ECONOMY

Uber’s CEO pleased with Chile business despite ongoing protests

SANTIAGO – In a recent visit to Chile, Uber’s CEO, Dara Khosrowshani, met with government officials and took part in an event called “The Future of Urban Mobility in Chile.” Local taxi drivers have protested the presence of Uber in Chile since its arrival in 2014, but despites this, Khosrowshani expressed satisfaction with the growth of the company.

“I wanted to visit Chile because it represents one of the 10 most important markets in the world for Uber,” Khosrowshani said at The Future of Urban Mobility in Chile event. “We want to go to countries in which we have operations, to meet with local authorities, to meet with the drivers and see what we’re doing good and how we can improve.”

Uber plans to expand their current market reach in Chile by increasing the number of female and senior drivers, enabling these sections of the population to generate additional income through the app. They also want to reach more regions. “We don’t want to be the company that only does business where it is completely profitable and avoid the zones that are more challenging,” Khosrowshani said. “As part of that, now in Chile, we’re making the commitment to cover each part of the country with our service, from north to south, in each one of its regions.”

Meanwhile, Chile’s Congress is debating a proposed law that would regulate the activities of application companies such as Uber and Cabify, which in the past have been considered illegal by government authorities. In a study by the National Productivity Commission titled “Disruptive Technologies: Challenges, Risks and Opportunities”, Uber is cited as making a profit of over US$ 300 million last year.  The study finds that if Uber were to have the official Chilean tax applied, it would mean an annual revenue of  over US$ 30 million. This revelation could turn government officials into the perfect ally for Chile’s taxi drivers, who have been protesting the presence of Uber since it’s arrival four years ago.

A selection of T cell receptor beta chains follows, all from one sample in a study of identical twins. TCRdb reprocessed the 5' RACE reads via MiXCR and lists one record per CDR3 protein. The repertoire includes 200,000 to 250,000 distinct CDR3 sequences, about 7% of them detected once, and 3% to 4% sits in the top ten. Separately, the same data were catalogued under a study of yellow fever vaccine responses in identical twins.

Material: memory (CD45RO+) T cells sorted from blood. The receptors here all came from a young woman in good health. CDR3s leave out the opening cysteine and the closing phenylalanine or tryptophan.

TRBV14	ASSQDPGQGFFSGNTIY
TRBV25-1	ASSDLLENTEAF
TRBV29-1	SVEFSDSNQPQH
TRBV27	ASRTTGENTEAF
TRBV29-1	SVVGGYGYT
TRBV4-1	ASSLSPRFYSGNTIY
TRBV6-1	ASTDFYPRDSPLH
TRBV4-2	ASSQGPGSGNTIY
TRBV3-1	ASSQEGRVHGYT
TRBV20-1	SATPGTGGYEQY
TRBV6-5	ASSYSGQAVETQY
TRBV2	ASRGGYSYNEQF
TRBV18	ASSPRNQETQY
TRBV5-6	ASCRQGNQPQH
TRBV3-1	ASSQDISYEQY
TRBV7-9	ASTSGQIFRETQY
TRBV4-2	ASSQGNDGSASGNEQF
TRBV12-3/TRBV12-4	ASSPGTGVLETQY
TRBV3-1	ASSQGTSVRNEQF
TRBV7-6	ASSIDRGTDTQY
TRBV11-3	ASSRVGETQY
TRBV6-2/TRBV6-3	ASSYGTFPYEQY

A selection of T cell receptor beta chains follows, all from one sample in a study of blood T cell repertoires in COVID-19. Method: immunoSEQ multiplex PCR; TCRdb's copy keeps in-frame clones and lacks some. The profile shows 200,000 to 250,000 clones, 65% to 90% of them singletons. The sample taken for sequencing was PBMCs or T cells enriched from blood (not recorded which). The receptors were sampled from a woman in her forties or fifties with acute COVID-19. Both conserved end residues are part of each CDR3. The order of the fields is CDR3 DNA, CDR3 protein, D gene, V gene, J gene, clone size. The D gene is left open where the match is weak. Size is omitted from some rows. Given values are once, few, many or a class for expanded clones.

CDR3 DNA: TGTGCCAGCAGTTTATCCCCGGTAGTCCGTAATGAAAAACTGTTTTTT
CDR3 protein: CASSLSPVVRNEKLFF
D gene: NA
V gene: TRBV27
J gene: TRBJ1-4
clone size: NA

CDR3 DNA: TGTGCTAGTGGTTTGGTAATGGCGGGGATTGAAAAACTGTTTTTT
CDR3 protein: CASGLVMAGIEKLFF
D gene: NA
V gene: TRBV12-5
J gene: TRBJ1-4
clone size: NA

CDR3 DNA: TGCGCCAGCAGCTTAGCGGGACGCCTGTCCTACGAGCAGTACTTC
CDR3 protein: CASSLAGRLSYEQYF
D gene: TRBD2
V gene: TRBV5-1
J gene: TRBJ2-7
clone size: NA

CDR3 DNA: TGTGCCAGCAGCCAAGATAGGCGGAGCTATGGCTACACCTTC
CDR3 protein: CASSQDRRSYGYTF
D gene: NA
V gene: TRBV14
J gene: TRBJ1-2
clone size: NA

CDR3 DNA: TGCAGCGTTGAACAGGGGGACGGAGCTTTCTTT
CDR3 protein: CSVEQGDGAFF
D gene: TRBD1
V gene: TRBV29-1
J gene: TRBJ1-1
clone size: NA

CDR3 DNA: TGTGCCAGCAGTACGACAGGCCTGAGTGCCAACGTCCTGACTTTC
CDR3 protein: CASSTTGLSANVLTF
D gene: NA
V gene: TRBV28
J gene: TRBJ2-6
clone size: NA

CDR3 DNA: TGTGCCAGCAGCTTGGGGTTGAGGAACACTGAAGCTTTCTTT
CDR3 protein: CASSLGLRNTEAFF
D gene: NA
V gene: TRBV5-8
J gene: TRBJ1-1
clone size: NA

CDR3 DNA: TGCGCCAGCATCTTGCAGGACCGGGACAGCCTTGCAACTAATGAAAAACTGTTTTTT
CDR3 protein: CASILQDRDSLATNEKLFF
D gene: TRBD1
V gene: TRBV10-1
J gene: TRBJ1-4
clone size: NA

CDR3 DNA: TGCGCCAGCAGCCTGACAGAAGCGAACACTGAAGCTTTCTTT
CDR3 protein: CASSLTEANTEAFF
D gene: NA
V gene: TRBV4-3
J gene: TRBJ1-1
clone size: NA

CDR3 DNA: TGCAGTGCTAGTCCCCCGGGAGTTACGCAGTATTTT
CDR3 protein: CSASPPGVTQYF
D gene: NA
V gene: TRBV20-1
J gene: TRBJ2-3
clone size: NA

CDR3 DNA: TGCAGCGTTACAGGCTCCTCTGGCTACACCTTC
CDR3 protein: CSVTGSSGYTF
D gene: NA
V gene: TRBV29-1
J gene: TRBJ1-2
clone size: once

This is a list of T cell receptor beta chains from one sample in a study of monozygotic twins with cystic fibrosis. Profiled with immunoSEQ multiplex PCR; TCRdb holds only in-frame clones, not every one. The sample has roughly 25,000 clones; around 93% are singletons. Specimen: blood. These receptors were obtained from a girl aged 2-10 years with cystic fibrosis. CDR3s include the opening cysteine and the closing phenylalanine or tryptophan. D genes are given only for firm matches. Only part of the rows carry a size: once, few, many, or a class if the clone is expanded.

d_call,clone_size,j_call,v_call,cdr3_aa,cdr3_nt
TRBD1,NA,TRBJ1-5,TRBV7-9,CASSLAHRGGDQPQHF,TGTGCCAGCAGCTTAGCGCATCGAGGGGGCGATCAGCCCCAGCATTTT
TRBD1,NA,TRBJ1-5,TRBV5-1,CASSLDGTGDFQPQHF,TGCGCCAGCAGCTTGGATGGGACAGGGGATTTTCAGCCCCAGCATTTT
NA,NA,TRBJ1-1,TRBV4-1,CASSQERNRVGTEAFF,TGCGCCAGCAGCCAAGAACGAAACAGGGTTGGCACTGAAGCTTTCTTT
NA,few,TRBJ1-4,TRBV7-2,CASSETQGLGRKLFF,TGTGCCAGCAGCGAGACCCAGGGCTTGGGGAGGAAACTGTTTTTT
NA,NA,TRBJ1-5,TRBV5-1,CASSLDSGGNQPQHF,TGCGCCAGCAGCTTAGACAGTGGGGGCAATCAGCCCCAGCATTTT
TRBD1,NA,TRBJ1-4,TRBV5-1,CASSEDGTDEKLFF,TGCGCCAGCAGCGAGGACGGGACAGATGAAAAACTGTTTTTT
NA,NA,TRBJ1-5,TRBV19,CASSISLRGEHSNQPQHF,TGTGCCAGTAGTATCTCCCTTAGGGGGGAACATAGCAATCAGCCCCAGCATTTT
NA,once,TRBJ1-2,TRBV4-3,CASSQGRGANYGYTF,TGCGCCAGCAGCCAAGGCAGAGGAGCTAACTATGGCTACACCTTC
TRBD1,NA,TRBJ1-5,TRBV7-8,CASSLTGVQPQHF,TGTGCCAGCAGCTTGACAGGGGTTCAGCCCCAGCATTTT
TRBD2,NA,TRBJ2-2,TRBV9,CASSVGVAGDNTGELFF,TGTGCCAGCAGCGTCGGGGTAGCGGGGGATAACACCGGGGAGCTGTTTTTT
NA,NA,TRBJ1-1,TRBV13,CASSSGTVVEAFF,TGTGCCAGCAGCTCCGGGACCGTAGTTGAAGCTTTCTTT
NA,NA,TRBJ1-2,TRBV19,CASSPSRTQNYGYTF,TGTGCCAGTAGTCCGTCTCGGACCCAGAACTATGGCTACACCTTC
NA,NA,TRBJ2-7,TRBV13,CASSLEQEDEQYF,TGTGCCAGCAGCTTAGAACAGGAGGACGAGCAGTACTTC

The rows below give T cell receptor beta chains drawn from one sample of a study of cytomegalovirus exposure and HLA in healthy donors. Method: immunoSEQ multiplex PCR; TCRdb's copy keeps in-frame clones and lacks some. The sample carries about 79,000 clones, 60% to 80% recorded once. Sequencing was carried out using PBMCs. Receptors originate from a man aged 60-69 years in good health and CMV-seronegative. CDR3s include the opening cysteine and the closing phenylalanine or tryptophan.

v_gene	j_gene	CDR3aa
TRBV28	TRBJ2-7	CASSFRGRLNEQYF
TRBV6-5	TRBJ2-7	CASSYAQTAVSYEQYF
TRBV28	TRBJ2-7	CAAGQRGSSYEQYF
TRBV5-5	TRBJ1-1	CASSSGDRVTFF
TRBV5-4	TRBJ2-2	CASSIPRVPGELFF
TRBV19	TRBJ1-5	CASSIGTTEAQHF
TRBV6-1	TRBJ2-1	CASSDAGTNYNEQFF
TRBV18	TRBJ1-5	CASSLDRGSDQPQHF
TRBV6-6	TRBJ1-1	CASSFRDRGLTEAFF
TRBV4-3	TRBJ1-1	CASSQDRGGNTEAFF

In July 2017, over 3,000 taxi drivers took to the streets in capital Santiago to protest what they feel is “unfair competition” from ride service apps such as Uber and Cabify. Drivers were demanding new industry regulations to level the playing field for ordinary taxis. Union leaders claimed that when Uber entered the market, federal government failed to take steps to protect taxi drivers against the operations of ride apps, which quickly expanded from Santiago to cities like Viña Del Mar, Valparaiso, Concepcion and Temuco.

“Applications devastate taxis at night and during the day”, said Nicolas Sayes, a leader of the National Taxi Confederation. “This matter has gone on long enough and the situation is now extreme.” Sayes called on the Chilean authorities to put regulations in place that can protect the nearly 45.000 Chileans who earn their livelihood as taxi drivers.

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